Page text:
Self-Controlled Electric Stimulation a Good Alternative to Drug Therapy for Migraine

Use of the noninvasive, disposable stimulation patch resulted in a 50% reduction in pain in nearly 50% of participants. Image courtesy Theranica
Use of the noninvasive, disposable stimulation patch resulted in a 50% reduction in pain in nearly 50% of participants. Image courtesy Theranica

Remote electrical stimulation (RES) is an effective, noninvasive, nonpharmacologic alternative treatment to traditional medications for acute migraine, according to results of a clinical study reported in Neurology.1

A 50% reduction in pain was reported by 64% of participants in a double-blind, randomized, crossover, sham trial conducted in 71 patients, using a noninvasive stimulation device (Nerivio Migra, Theranics Ltd) for 299 treatments.

The participants were trained in the use of the device, involving an armband of electrodes placed on the upper arm coordinated through a customized cell phone app for self-reporting of responses. The study authors designed a protocol to activate the pain inhibitory center in the brain, using remote stimulation at levels lower than normal pain perception to trigger the conditioned pain modulation effect, although some participants still rated the treatment as "painful" (11% vs 1% placebo) or "unpleasant" (28%/13%). Most, however, found the stimulation (both RES and placebo) to be "pleasant" (58%/61%), or even "very pleasant" (4%/25%).

A number of parameters were examined, including multiple pulse (P) widths (P200, P150, P100, and P50 μs) and frequencies (80-120 Hz) compared with a sham (placebo) protocol of 0.1 Hz for 45 μs. Migraine pain at baseline and after treatment was graded as no (0 or 1), mild (2 or 3), moderate (4-6), or severe (7-10) pain. Overall, 76% of active participants reported pain reduction of at least 1 pain grade, and a 50% pain reduction was recorded by 46%, 48%, 39%, and 44% of patients using the P200, P150, P100, and P50 settings, respectively, compared with 26% for placebo.

The participants agreed to avoid taking any medications for 2 hours while using the RES. Approximately 30% of participants were pain free 50% of the time at 2 hours after treatment at the P200 setting compared with 6% for placebo. Twenty-four of 54 attacks (44%) that were rated "mild" at onset were completely resolved using P200 RES compared with 25% (6/24) using sham technology.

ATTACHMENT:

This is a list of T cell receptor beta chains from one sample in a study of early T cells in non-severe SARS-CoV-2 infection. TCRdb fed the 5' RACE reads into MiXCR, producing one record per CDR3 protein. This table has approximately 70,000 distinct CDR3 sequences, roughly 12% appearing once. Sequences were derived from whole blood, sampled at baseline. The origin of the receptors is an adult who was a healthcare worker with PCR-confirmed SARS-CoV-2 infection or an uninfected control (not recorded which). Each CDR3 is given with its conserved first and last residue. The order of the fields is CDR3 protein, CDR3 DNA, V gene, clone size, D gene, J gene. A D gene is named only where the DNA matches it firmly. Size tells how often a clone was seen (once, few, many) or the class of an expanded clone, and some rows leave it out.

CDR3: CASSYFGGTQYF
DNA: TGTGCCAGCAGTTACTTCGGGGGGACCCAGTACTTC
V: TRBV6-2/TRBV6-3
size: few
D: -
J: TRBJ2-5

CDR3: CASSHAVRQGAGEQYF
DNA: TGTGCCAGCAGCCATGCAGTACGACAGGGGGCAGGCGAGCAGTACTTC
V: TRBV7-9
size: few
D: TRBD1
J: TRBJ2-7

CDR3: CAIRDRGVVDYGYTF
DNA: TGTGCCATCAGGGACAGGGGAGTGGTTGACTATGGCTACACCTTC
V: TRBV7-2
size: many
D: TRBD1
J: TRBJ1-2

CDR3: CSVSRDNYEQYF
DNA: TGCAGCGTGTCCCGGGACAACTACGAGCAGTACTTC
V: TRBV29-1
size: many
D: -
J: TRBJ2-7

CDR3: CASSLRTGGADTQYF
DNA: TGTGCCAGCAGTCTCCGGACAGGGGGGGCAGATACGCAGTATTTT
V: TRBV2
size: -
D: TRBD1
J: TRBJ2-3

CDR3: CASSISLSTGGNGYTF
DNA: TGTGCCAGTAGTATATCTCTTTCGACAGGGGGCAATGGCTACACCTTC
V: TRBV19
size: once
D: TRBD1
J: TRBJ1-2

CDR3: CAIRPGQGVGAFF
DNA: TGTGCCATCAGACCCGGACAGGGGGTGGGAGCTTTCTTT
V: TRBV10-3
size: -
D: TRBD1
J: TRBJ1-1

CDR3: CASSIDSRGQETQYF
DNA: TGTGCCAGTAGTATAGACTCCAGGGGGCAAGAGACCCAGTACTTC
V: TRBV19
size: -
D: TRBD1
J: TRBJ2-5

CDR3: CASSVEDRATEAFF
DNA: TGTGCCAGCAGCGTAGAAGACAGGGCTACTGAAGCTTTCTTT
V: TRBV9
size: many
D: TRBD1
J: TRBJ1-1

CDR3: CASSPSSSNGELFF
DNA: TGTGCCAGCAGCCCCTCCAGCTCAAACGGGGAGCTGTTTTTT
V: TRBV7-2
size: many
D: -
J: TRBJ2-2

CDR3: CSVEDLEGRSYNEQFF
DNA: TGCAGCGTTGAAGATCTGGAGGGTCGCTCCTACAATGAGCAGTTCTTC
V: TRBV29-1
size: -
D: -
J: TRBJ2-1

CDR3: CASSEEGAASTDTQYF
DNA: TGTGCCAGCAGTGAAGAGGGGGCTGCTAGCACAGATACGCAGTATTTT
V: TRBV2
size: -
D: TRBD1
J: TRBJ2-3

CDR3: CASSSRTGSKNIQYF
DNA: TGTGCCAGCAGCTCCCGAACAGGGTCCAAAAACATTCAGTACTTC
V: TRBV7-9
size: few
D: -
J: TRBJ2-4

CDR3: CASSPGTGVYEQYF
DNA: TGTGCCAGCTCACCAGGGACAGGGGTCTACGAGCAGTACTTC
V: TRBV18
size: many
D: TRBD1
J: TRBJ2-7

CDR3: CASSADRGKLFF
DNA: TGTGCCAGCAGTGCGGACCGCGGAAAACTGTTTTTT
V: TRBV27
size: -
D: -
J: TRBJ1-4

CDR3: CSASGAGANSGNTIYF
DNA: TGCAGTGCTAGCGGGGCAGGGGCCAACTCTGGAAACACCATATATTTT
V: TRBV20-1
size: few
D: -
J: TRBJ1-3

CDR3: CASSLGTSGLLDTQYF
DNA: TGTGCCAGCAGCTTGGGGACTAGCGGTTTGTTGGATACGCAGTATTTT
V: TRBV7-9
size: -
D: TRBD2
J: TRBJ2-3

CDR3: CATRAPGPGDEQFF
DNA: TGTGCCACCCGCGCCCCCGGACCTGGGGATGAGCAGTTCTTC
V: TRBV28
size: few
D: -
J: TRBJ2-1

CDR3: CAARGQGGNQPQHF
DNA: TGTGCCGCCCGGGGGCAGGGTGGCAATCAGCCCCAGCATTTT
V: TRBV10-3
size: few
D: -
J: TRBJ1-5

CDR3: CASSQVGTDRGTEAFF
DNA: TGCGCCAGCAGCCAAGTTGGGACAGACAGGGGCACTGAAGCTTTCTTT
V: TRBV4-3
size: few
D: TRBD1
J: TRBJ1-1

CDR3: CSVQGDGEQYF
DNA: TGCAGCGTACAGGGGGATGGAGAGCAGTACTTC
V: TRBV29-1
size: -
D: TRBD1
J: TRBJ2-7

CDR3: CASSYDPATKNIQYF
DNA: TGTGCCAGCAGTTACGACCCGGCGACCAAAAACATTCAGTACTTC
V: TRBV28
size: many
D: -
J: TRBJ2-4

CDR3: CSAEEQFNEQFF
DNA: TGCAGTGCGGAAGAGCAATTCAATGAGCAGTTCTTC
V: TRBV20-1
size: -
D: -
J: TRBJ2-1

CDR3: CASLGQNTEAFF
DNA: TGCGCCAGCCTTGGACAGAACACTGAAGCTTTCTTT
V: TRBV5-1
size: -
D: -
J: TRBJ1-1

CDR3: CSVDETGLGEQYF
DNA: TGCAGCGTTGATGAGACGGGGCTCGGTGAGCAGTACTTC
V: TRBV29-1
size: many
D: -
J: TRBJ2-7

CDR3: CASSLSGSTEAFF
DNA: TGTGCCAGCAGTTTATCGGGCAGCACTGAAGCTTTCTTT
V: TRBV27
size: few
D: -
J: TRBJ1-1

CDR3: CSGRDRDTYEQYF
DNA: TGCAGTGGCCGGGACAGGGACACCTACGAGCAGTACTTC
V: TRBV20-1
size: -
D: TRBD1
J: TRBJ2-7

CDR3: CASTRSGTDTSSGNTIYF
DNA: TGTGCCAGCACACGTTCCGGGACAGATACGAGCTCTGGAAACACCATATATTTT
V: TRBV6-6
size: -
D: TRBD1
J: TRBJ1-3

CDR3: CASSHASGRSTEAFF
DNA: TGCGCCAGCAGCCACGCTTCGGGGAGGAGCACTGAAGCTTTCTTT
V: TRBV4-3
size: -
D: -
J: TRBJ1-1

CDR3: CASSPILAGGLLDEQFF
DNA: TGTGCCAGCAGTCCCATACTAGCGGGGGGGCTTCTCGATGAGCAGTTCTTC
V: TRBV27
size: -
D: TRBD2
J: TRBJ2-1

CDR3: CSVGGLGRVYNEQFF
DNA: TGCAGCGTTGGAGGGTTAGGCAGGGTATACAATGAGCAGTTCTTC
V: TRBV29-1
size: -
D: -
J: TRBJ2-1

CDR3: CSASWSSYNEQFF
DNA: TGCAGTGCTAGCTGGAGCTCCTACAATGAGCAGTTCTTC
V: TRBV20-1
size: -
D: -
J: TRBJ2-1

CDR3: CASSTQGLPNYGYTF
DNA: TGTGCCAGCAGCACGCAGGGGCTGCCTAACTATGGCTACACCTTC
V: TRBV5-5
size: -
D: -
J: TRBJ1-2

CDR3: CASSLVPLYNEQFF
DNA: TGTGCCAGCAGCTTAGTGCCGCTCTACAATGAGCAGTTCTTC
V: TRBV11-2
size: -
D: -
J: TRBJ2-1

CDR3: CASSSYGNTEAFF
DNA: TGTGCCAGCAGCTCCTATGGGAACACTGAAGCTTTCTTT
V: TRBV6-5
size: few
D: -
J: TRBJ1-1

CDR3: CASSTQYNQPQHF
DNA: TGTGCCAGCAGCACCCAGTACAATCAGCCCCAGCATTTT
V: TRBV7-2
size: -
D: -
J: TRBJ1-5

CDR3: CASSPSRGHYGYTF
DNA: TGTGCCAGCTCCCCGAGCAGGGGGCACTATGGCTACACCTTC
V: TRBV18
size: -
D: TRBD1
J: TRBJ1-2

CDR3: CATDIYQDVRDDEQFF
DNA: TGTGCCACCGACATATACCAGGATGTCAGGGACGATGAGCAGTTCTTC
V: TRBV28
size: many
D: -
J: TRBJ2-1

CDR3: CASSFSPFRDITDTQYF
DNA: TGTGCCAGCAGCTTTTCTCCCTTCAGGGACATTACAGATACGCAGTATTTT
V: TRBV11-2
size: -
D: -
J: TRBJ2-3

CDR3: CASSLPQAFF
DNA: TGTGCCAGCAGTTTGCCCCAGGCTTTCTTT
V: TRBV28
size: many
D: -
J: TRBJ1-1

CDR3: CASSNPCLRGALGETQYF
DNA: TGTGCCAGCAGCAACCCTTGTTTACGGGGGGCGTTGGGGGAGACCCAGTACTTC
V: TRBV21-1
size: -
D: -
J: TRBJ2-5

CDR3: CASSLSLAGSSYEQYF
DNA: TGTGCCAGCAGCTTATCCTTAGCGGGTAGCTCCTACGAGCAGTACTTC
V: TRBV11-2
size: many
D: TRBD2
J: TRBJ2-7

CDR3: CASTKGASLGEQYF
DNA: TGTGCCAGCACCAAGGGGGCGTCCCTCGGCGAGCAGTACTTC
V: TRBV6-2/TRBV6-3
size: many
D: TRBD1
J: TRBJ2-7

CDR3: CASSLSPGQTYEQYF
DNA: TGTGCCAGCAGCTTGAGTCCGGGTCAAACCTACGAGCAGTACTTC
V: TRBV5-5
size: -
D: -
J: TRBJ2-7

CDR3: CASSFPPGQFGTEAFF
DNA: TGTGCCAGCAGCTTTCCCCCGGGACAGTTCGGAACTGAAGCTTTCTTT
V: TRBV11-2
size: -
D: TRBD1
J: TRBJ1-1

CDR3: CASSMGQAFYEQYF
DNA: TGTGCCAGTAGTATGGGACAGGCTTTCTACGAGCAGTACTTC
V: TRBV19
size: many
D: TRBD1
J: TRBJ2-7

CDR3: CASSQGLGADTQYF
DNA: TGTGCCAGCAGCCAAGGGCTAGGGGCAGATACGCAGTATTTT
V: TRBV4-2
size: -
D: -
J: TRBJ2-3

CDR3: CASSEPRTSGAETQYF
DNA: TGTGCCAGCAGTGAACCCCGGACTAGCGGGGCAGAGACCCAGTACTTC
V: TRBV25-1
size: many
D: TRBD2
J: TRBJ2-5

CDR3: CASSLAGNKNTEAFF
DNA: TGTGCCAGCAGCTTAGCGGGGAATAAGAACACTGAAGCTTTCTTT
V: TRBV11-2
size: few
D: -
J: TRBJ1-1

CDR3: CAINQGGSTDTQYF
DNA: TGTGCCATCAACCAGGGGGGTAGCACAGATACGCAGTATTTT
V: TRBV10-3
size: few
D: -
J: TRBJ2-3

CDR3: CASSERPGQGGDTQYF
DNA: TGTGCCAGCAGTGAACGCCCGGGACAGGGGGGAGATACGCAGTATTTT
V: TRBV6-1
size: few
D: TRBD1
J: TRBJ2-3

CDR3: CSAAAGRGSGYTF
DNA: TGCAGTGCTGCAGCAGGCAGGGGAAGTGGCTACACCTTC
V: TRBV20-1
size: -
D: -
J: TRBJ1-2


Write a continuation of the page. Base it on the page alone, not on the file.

Timing of treatment was an important factor in significance of response, which was highest when RES was self-administered to either group within 20 minutes of migraine onset compared with starting 60-180 minutes later (46.8% vs 24.9% mean pain reduction; P =.02) When started more than 60 minutes after pain onset, complete pain reduction did not occur.

The results of the study indicated pain relief across a range of pain grades and to degrees similar to what has been reported for triptans2 and other traditional therapies,3 particularly when used at the highest setting within 20 minutes of pain onset. Ultimately, the authors found RES to be a suitable nonpharmacologic alternative for acute treatment of migraine.


  1. Yarnitsky D, Volokh L, Ironi A, et al. Nonpainful remote electrical stimulation alleviates episodic migraine pain [published online March 1, 2017]. Neurology. doi: 10.1212/WNL.0000000000003760
  2. Mullins CD, Weis KA, Perfetto EM, et al. Triptans for migraine therapy: a comparison based on number needed to treat and doses needed to treat. J Manag Care Pharm. 2005;11(5):394-402. doi: 10.18553/jmcp.2005.11.5.394
  3. Finnerup NB, Otto M, McQuay HJ, et al. Algorithm for neuropathic pain treatment: an evidence-based proposal. Pain. 2005;118:289-305. doi: 10.1016/j.pain.2005.08.013
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